I have not seen the new Dune, and I do not intend to. Unless, as was the case with the miserable Disney Star Wars films, I am pressured into it from boredom on a flight or some such other conflagration of circumstance. From what I hear Villeneuve’s Dune is at least a remotely competent film – however I am by now very well used to contemporary filmmakers insulting and denigrating classic stories. Dragging them through the mud with woke casting choices and committee-decided scripts and dead-to-the-eye CGI. I’ve simply had enough of that disappointment, I have no faith in contemporary culture to adapt (real) stories that were successful in the past. They SHOULD be writing new material anyways, as all they appear do is ‘reboot’ or make truly inane superhero films. Thus I did nothing but roll my eyes the moment I heard they were redoing Dune. I was also not at all a fan of Villeneuve’s dismal sequel to Blade Runner, which I had also been assured beforehand to be ‘brilliant’. Once bitten, twice shy.
Our entertainment industry, like our culture, is only a shadowy imitation of what it so recently was. It has died and become the undead, or been replaced with an evil doppelganger. The once warring and mighty franchises of Star Wars and Star Trek both fell into the hands of the incompetent J.J. Abrams, who despite being chosen by our culture barons to intentionally implode these well-loved universes, or at least subvert them, was too incompetent to even make effective Postmodern or woke propaganda from them. He couldn’t even grasp the source material, such was the depth of his worthless, pathetic hackery.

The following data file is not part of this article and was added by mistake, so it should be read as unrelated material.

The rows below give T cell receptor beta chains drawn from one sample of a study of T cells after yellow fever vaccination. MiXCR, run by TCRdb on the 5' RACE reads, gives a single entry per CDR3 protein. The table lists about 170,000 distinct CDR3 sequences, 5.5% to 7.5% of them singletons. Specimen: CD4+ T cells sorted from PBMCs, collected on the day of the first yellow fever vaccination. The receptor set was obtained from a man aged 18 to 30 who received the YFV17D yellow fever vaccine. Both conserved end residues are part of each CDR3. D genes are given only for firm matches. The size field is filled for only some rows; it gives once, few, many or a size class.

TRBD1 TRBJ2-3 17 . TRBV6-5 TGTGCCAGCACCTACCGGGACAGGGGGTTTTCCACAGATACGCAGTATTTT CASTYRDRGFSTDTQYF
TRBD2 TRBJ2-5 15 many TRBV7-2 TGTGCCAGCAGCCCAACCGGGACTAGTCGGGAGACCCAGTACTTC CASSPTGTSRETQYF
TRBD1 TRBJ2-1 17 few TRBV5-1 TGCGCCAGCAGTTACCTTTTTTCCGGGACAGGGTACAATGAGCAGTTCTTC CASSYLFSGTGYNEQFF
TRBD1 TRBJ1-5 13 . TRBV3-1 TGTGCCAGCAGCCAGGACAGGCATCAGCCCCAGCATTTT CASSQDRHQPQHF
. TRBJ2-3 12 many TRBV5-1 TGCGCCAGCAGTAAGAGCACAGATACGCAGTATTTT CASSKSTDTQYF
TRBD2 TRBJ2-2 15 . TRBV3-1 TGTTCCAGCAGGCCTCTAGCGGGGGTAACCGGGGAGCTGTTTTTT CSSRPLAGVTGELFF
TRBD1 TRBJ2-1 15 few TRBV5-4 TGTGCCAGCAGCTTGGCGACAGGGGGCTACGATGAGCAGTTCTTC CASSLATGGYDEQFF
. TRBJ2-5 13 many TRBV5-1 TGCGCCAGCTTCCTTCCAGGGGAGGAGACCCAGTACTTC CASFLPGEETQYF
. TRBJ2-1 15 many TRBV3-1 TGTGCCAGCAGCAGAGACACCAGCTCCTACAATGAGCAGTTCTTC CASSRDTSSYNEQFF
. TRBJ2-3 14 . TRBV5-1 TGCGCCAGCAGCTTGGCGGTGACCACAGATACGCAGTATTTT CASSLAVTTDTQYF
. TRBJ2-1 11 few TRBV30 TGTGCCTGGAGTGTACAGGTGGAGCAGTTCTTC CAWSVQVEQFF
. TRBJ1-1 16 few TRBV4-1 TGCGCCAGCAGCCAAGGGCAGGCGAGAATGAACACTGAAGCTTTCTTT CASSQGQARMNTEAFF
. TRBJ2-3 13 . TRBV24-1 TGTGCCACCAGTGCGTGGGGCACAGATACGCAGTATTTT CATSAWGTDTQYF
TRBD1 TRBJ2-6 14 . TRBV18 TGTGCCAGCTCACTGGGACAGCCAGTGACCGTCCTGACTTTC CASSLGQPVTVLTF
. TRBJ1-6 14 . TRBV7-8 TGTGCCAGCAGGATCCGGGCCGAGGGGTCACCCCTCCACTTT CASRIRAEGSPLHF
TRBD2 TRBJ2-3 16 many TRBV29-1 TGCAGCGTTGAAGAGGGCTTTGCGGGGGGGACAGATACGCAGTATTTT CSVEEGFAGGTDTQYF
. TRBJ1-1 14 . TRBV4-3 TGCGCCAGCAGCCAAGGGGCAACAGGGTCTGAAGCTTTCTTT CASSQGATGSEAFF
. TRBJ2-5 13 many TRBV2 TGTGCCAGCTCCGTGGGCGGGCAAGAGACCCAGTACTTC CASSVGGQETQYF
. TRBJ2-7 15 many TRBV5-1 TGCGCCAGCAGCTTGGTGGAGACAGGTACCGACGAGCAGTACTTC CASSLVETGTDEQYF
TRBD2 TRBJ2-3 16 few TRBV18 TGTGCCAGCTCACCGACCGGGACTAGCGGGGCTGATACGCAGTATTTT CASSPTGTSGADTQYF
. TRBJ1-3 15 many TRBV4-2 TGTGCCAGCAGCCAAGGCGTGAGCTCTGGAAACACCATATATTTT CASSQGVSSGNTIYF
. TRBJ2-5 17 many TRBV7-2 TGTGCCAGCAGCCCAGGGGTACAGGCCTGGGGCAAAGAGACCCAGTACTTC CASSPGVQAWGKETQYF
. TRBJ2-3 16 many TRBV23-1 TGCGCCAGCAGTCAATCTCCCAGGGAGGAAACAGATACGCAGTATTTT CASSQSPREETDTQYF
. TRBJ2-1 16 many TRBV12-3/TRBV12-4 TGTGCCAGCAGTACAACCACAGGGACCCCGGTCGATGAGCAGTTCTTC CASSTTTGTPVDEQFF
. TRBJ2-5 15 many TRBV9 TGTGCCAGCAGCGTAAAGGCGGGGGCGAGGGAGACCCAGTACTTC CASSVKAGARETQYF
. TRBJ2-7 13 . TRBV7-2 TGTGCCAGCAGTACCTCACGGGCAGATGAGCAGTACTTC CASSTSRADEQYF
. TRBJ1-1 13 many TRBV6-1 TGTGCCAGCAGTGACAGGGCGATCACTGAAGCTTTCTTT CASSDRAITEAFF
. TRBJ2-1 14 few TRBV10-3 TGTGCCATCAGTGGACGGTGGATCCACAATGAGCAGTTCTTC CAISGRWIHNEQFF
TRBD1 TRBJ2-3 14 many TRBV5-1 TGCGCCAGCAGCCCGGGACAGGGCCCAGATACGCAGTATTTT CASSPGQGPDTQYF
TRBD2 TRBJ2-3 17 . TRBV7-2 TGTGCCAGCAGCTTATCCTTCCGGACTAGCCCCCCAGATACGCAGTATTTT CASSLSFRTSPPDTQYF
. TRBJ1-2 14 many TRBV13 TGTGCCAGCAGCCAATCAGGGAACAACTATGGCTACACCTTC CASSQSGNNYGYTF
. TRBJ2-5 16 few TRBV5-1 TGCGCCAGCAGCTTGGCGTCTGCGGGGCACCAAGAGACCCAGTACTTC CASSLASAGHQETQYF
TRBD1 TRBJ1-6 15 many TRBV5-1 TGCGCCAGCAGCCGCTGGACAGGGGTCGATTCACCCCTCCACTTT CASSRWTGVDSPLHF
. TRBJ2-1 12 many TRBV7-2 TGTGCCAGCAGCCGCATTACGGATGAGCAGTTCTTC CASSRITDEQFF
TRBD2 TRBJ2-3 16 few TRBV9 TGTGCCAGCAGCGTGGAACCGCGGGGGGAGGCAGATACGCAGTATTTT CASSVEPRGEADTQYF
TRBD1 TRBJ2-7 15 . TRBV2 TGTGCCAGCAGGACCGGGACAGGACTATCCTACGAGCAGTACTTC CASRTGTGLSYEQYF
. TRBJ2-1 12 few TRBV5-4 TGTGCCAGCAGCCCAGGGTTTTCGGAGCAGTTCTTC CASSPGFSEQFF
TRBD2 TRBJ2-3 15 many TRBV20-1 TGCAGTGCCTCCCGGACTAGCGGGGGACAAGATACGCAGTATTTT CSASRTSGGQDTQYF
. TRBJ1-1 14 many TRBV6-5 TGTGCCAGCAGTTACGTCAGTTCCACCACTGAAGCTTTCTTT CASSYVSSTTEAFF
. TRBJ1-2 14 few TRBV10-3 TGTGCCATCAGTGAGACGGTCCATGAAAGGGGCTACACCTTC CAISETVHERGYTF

There were two main detractors to the new Dune which I noticed from previews.
Firstly: woke-injected casting and plot changes, along with a desire to make the story more about Chani who is a truly minor character in the first book. Only gimpy wokeness compels such a descision, and the fey fluttering of a modern director’s appeasing heart.
Secondly (and worse): a boring sense of design/art direction which was largely lifted from Lynch’s version (and made more banal). If you peruse the wildly imaginative ideas for Jodorowsky’s concepts for Dune, you see the breadth of possibility for a truly creative person, as the source material is quite light on descriptions. The potential for interpretation is rich. It was apparent to me from the concept designs that Veilleneuve was not imaginative enough to think in his mind of anything but a reboot of Lynch’s archetypal imagery.